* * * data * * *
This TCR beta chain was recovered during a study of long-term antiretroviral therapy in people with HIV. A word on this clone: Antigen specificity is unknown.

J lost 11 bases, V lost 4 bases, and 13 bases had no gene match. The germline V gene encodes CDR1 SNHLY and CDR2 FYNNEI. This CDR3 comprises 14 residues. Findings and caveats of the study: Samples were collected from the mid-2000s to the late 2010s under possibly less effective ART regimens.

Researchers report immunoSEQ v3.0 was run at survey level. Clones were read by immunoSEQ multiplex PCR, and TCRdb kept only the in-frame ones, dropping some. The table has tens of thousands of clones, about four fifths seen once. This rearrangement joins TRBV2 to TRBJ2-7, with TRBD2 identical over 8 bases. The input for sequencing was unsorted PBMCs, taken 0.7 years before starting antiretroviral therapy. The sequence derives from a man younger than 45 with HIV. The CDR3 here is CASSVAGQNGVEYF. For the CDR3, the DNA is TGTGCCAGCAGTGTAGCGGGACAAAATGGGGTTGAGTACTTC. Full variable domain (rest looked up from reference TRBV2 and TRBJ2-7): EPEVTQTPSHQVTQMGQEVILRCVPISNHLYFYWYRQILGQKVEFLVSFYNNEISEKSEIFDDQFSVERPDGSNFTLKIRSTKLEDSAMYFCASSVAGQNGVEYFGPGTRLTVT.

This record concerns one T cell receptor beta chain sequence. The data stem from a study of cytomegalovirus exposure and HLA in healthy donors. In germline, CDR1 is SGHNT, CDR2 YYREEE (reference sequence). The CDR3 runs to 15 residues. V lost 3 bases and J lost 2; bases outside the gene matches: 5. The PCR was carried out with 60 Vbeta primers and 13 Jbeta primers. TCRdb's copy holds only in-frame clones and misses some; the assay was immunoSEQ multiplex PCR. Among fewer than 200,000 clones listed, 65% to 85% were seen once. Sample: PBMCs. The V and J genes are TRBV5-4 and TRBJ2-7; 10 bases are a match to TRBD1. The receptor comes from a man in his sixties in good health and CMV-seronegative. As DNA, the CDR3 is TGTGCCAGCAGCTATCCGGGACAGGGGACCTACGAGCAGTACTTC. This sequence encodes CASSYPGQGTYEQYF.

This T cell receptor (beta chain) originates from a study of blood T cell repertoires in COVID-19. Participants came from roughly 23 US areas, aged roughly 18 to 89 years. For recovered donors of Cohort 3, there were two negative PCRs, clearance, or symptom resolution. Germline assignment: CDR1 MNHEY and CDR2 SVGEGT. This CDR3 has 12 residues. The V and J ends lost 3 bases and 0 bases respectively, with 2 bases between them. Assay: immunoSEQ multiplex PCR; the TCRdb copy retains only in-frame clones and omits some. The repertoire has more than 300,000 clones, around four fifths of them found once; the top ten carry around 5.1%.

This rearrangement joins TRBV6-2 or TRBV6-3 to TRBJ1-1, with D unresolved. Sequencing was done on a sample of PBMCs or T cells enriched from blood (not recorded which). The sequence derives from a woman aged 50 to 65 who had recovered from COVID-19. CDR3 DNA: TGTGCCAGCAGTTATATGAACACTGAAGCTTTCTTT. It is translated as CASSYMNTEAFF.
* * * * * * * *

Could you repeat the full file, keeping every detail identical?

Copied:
This TCR beta chain was recovered during a study of long-term antiretroviral therapy in people with HIV. A word on this clone: Antigen specificity is unknown.

J lost 11 bases, V lost 4 bases, and 13 bases had no gene match. The germline V gene encodes CDR1 SNHLY and CDR2 FYNNEI. This CDR3 comprises 14 residues. Findings and caveats of the study: Samples were collected from the mid-2000s to the late 2010s under possibly less effective ART regimens.

Researchers report immunoSEQ v3.0 was run at survey level. Clones were read by immunoSEQ multiplex PCR, and TCRdb kept only the in-frame ones, dropping some. The table has tens of thousands of clones, about four fifths seen once. This rearrangement joins TRBV2 to TRBJ2-7, with TRBD2 identical over 8 bases. The input for sequencing was unsorted PBMCs, taken 0.7 years before starting antiretroviral therapy. The sequence derives from a man younger than 45 with HIV. The CDR3 here is CASSVAGQNGVEYF. For the CDR3, the DNA is TGTGCCAGCAGTGTAGCGGGACAAAATGGGGTTGAGTACTTC. Full variable domain (rest looked up from reference TRBV2 and TRBJ2-7): EPEVTQTPSHQVTQMGQEVILRCVPISNHLYFYWYRQILGQKVEFLVSFYNNEISEKSEIFDDQFSVERPDGSNFTLKIRSTKLEDSAMYFCASSVAGQNGVEYFGPGTRLTVT.

This record concerns one T cell receptor beta chain sequence. The data stem from a study of cytomegalovirus exposure and HLA in healthy donors. In germline, CDR1 is SGHNT, CDR2 YYREEE (reference sequence). The CDR3 runs to 15 residues. V lost 3 bases and J lost 2; bases outside the gene matches: 5. The PCR was carried out with 60 Vbeta primers and 13 Jbeta primers. TCRdb's copy holds only in-frame clones and misses some; the assay was immunoSEQ multiplex PCR. Among fewer than 200,000 clones listed, 65% to 85% were seen once. Sample: PBMCs. The V and J genes are TRBV5-4 and TRBJ2-7; 10 bases are a match to TRBD1. The receptor comes from a man in his sixties in good health and CMV-seronegative. As DNA, the CDR3 is TGTGCCAGCAGCTATCCGGGACAGGGGACCTACGAGCAGTACTTC. This sequence encodes CASSYPGQGTYEQYF.

This T cell receptor (beta chain) originates from a study of blood T cell repertoires in COVID-19. Participants came from roughly 23 US areas, aged roughly 18 to 89 years. For recovered donors of Cohort 3, there were two negative PCRs, clearance, or symptom resolution. Germline assignment: CDR1 MNHEY and CDR2 SVGEGT. This CDR3 has 12 residues. The V and J ends lost 3 bases and 0 bases respectively, with 2 bases between them. Assay: immunoSEQ multiplex PCR; the TCRdb copy retains only in-frame clones and omits some. The repertoire has more than 300,000 clones, around four fifths of them found once; the top ten carry around 5.1%.

This rearrangement joins TRBV6-2 or TRBV6-3 to TRBJ1-1, with D unresolved. Sequencing was done on a sample of PBMCs or T cells enriched from blood (not recorded which). The sequence derives from a woman aged 50 to 65 who had recovered from COVID-19. CDR3 DNA: TGTGCCAGCAGTTATATGAACACTGAAGCTTTCTTT. It is translated as CASSYMNTEAFF.